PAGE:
professornana (professornana) wrote,
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L Is for Librarians

September is Library Card Month. Do you have a library card? I do. I remember my first library, too. It took a street car to reach (back before buses there were these things called street cars), but it was so worth it. My public library was a Carnegie Library near downtown Pittsburgh. It had wood paneling, dinosaur skeletons, and shelf after shelf of books. I started in the children's room and worked my way to the Big Kids' Room. At first, my mom had to accompany me so I could check out books. Later, I could do it all on my own. And I needed the public library because my school's idea of a library was a room full of old "National Geographic" magazines. Even now, with all the books that arrive at the house and office, I love going to the public library down the road (I have two close by) to see what is gracing the shelves.

When College Girl turned 5, she insisted we go to the same public library so she could have her own card. Her school library was much better than the one I had available, but she still loved roaming through the areas and selecting books. She also loves stopping by my office to get books from my shelves. Despite her age, she finds YA books fascinating and fulfilling (I feel good about that).

Libraries are important. And the plural is deliberate. We need classroom libraries. We need to make sure kids have good libraries in the school, too. The public library is as essential. It's not all about books, either. It is about that wonderful professional, the librarian. There are many who think the librarian spends the day checking books in and out of the system, shelving, shushing, and little else. I hear it from people when they ask what I do for a living, "you need to go to school to be a librarian?" Generally, there is shock present in the question. After all, how hard could it be to read all day, right?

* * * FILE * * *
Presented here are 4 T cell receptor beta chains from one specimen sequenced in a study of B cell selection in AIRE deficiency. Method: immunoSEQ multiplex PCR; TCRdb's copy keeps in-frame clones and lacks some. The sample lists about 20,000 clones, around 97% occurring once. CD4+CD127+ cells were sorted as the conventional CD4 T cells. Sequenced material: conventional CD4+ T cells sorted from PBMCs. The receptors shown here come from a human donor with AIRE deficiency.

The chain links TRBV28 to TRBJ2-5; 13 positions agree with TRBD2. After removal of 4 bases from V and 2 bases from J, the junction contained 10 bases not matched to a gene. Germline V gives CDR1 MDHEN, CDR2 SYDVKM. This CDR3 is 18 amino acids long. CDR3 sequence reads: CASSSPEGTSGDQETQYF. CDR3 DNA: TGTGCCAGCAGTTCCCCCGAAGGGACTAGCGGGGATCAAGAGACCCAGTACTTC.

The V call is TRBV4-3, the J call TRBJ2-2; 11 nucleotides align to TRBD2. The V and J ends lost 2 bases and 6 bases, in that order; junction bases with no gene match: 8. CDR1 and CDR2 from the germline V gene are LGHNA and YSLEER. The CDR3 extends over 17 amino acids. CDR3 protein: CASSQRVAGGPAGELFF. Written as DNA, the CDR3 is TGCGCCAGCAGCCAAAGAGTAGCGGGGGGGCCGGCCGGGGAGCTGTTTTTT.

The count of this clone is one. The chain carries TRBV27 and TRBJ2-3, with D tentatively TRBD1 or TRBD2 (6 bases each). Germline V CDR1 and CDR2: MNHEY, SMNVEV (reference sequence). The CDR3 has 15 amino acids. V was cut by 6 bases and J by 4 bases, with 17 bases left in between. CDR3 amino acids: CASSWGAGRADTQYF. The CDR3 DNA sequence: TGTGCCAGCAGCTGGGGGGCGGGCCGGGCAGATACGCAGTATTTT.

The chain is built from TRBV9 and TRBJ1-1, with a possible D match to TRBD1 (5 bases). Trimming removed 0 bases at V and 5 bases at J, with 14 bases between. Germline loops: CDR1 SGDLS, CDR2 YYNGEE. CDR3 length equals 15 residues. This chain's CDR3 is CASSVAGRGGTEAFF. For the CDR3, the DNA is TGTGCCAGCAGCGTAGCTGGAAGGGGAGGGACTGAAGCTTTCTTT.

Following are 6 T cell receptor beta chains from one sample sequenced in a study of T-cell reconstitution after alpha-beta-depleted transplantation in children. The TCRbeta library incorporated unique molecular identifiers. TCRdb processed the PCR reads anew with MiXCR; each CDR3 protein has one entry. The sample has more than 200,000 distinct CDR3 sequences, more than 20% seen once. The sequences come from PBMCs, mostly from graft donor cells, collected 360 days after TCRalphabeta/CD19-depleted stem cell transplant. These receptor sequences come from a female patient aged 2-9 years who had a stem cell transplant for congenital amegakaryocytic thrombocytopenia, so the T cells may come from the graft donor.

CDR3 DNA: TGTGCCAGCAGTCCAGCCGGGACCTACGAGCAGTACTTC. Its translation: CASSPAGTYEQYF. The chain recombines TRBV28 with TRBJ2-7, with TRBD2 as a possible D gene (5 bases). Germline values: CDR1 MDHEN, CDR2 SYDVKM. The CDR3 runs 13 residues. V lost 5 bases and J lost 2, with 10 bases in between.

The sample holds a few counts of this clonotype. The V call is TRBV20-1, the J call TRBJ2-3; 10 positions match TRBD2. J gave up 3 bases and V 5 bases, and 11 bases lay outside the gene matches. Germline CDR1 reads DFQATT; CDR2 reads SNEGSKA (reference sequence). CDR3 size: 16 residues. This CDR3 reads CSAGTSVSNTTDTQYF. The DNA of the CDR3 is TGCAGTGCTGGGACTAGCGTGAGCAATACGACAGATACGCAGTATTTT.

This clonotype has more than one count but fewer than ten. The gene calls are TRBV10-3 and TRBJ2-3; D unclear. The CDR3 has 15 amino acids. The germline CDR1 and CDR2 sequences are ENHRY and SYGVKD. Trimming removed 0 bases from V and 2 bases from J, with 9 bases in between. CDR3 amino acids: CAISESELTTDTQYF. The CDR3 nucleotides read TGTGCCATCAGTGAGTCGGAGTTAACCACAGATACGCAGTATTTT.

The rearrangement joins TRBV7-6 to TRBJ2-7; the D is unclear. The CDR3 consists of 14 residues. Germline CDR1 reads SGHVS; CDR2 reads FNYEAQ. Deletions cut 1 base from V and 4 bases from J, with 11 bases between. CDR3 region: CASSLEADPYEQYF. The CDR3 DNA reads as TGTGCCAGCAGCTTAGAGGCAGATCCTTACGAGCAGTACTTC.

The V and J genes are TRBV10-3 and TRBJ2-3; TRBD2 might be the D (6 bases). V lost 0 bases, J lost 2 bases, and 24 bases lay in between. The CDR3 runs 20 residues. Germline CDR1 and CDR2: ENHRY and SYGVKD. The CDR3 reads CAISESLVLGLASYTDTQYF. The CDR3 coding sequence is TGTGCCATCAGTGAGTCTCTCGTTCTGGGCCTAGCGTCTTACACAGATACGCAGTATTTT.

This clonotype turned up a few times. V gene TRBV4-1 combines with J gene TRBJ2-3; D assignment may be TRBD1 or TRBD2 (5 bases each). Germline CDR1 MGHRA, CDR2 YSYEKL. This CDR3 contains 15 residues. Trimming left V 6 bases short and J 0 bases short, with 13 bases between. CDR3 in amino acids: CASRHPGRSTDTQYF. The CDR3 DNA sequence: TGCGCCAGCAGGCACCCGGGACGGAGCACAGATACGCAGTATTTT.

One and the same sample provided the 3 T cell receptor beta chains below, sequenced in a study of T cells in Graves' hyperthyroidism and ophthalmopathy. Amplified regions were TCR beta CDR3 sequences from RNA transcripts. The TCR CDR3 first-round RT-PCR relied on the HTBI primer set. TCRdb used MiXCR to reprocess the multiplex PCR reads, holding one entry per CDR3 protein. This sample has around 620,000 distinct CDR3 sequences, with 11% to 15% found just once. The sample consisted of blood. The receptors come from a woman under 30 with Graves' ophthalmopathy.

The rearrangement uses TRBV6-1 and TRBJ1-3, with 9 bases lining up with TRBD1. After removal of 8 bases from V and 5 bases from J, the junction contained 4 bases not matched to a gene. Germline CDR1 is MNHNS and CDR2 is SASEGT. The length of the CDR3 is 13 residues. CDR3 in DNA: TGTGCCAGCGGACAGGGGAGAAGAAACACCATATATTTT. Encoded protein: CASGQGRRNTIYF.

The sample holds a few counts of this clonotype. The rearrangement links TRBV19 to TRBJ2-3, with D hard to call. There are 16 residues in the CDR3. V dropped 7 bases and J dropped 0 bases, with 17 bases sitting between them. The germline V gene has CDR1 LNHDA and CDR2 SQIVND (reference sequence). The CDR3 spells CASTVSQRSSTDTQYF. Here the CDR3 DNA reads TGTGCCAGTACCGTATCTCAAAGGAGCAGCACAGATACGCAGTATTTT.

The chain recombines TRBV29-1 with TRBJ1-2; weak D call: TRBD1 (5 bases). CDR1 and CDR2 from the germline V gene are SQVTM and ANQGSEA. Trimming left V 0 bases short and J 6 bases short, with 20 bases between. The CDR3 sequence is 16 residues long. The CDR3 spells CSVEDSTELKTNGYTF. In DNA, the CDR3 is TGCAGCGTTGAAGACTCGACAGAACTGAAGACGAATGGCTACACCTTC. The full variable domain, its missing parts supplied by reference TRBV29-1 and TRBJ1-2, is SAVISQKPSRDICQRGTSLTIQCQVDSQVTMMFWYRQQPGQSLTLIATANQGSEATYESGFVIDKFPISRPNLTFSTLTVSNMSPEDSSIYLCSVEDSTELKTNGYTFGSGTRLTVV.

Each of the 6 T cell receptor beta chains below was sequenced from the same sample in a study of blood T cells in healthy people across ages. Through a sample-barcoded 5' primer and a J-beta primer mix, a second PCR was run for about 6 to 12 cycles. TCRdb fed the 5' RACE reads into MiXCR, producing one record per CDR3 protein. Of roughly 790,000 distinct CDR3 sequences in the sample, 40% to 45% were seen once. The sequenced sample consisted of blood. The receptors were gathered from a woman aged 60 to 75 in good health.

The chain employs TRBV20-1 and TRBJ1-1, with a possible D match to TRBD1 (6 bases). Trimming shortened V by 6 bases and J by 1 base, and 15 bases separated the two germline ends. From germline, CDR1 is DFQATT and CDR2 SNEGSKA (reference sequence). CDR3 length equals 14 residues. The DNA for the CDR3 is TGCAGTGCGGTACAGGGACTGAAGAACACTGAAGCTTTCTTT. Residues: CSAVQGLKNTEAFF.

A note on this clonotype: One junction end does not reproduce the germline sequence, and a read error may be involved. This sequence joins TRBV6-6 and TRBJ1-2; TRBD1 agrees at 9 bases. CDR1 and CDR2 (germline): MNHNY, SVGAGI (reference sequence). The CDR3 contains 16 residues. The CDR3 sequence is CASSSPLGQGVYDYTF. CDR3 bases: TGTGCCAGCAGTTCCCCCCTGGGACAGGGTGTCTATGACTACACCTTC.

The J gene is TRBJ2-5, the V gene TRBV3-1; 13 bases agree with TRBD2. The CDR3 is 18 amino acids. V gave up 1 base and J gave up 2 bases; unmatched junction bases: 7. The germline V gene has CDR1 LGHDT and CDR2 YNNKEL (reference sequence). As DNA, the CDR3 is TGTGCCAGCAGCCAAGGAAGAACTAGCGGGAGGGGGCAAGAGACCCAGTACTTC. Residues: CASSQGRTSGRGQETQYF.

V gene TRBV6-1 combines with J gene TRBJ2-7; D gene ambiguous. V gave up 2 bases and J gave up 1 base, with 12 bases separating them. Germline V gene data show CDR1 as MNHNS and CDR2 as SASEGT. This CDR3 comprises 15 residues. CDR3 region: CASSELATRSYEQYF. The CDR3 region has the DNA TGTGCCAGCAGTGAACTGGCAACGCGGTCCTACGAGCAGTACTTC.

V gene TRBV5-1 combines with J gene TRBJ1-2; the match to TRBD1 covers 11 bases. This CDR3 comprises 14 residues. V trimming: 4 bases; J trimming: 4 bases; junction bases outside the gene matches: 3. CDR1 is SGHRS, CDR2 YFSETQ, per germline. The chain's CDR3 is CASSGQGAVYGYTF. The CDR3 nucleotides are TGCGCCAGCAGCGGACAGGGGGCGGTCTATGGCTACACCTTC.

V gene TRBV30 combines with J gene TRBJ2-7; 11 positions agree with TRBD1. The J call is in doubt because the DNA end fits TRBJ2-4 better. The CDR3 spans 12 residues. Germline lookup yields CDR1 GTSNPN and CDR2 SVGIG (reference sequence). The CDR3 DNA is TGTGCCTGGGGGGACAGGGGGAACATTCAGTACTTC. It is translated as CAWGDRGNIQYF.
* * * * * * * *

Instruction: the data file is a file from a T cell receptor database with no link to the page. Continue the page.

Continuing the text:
As someone who works with preservice school librarians, I know firsthand what it takes to be a good librarian of any sort. Cataloging, reference, collection development, technology, programming, displays, and so much more are part of the day to day activities. Last month's #titletalk with Donalyn Miller and Colby Sharp was about teachers and librarians working together, and it drew lots of participants and hundreds of tweets over the course of an hour.

Why discuss this now? Simply: many districts are cutting library positions in favor of more "instructional" staff. Librarians go along with counselors and art and music teachers (though strangely not administrators for the most part) as something "extra" that can be cut without affecting the educational community. Take a look at the replication of the lance study to see what a certified librarian with a good collection can do for the school: http://www.lrs.org/impact.php

So during School Library Month, make friends with the librarians in your community and school. Find out what all they can do for you.
Tags: librarians, libraries
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